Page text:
175 Stamford Endowed Schools’ Pupils Pass LAMDA Exams
The Stamford Endowed Schools remains the largest independent centre for London Academy of Music and Dramatic Art (LAMDA) examinations in the country. After the most recent examination session, a total of 175 pupils at the Schools passed their LAMDA examinations in a variety of performance based disciplines – including Acting, Public Speaking, Devised Performance, Mime, Verse and Prose Recital and Reading for Performance.
They consisted of 81 Stamford High School girls, 61 Stamford Junior School pupils and 33 Stamford School boys. In all 24 pupils passed (50%), 73 gained a Merit (65%) and 78 achieved a Distinction (80%). 38 pupils took their high-level, medal grade examinations, of which 23 passed their Bronze Medal examination, seven passed Silver and eight achieved their Gold Medal – five of them with Distinction.
This examination session involved the highest number of Stamford School boys ever entered at the Medals level – 13 – and all were successful. Each of these 38 pupils now receives not only their LAMDA medal but also valuable UCAS points to help their university applications.
Worthy of particular praise are the four boys and one girl who achieved Distinction at Gold Medal. They are: Conor Baum, Adam Cox, Andrew Fox (scoring 90%), David Jordan and Imogen Beech.
The pupils were prepared by Paola Wigmore and Paul Galloway at the Junior School, by Pattie Samuels and Paul Galloway at the High School and by Paul Galloway at Stamford School.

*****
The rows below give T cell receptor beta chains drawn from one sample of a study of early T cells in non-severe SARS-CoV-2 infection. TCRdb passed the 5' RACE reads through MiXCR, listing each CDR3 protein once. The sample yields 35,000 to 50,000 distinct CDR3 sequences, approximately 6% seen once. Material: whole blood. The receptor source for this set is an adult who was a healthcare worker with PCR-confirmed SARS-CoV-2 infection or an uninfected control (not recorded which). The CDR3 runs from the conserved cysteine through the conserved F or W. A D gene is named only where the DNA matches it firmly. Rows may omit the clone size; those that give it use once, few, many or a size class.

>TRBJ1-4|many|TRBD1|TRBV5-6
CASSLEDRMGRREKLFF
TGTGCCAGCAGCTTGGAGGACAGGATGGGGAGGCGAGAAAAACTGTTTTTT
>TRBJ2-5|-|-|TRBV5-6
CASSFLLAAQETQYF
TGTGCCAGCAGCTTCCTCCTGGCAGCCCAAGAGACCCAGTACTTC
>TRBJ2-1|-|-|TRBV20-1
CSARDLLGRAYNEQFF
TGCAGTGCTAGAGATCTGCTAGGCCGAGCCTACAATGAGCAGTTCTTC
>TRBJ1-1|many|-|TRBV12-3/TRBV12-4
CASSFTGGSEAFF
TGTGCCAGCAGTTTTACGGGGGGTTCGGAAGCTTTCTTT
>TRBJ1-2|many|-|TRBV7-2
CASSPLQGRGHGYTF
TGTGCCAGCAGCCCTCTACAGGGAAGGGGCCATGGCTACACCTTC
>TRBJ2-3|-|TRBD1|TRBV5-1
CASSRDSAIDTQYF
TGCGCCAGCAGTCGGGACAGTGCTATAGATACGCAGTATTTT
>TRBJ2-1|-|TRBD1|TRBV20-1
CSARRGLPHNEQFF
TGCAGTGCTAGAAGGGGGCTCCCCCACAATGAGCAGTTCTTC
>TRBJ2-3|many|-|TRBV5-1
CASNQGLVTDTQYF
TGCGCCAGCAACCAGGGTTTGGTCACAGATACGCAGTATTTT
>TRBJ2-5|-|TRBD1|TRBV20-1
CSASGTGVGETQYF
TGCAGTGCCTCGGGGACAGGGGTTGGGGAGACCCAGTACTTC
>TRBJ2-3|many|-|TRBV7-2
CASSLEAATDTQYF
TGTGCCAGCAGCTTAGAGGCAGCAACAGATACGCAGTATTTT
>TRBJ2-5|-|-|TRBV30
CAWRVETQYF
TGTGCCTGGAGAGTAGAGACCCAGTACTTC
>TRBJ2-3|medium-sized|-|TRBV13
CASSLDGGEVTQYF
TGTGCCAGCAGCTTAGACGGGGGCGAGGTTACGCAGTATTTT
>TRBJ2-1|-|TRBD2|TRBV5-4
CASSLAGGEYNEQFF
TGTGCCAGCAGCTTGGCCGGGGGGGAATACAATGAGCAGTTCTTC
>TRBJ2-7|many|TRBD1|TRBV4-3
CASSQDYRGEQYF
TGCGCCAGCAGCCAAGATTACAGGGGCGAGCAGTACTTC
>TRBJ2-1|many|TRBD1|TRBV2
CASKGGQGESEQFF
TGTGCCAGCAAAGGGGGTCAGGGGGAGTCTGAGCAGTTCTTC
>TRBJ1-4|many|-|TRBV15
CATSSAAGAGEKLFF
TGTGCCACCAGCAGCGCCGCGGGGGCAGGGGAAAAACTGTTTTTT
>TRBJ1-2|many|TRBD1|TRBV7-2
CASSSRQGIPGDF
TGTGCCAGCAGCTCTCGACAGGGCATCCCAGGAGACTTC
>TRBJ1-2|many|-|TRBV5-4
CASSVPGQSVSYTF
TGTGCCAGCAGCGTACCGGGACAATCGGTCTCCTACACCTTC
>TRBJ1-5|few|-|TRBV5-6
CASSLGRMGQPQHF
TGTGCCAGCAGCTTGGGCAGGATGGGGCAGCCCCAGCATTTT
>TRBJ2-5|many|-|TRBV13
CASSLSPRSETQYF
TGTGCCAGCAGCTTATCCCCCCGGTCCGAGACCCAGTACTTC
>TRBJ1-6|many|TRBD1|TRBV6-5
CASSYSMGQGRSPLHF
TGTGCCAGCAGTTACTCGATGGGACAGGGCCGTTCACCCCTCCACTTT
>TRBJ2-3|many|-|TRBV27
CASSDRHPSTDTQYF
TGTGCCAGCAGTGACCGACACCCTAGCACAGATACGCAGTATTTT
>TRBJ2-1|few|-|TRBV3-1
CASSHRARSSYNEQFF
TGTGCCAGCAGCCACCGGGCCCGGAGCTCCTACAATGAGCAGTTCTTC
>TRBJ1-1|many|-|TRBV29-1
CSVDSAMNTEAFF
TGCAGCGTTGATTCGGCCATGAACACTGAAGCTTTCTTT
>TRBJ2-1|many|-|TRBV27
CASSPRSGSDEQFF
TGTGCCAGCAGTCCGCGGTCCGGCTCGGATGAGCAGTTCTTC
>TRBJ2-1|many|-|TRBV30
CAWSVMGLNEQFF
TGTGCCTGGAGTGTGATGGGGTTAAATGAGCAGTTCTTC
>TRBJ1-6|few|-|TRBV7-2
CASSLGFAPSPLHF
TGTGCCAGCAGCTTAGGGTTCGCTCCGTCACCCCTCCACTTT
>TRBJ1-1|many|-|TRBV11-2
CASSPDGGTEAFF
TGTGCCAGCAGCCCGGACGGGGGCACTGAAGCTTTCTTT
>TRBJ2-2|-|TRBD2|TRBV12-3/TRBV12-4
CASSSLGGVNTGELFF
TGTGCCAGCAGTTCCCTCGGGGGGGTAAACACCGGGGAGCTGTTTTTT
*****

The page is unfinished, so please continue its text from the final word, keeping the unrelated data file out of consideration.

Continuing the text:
Paul Galloway, Head of Speech and Drama at the Endowed Schools, said:
“My colleagues and I are absolutely delighted with the results. They represent a great deal of hard work and dedication from our pupils and we congratulate them all on their achievement.
In the case of the particularly successful Gold Medallists, many of them have been working their way up through the grades over the past seven years or more, so this represents the culmination of all that effort.
We hope that they will go on participating in drama in future at university, in amateur companies or even at a professional level. But, even if they don`t actually take to the stage, we hope that we have introduced them to a wide range of drama and helped instil in them a love of literature, a fondness for the spoken word and the ability to communicate clearly, confidently and effectively for the rest of their lives.”
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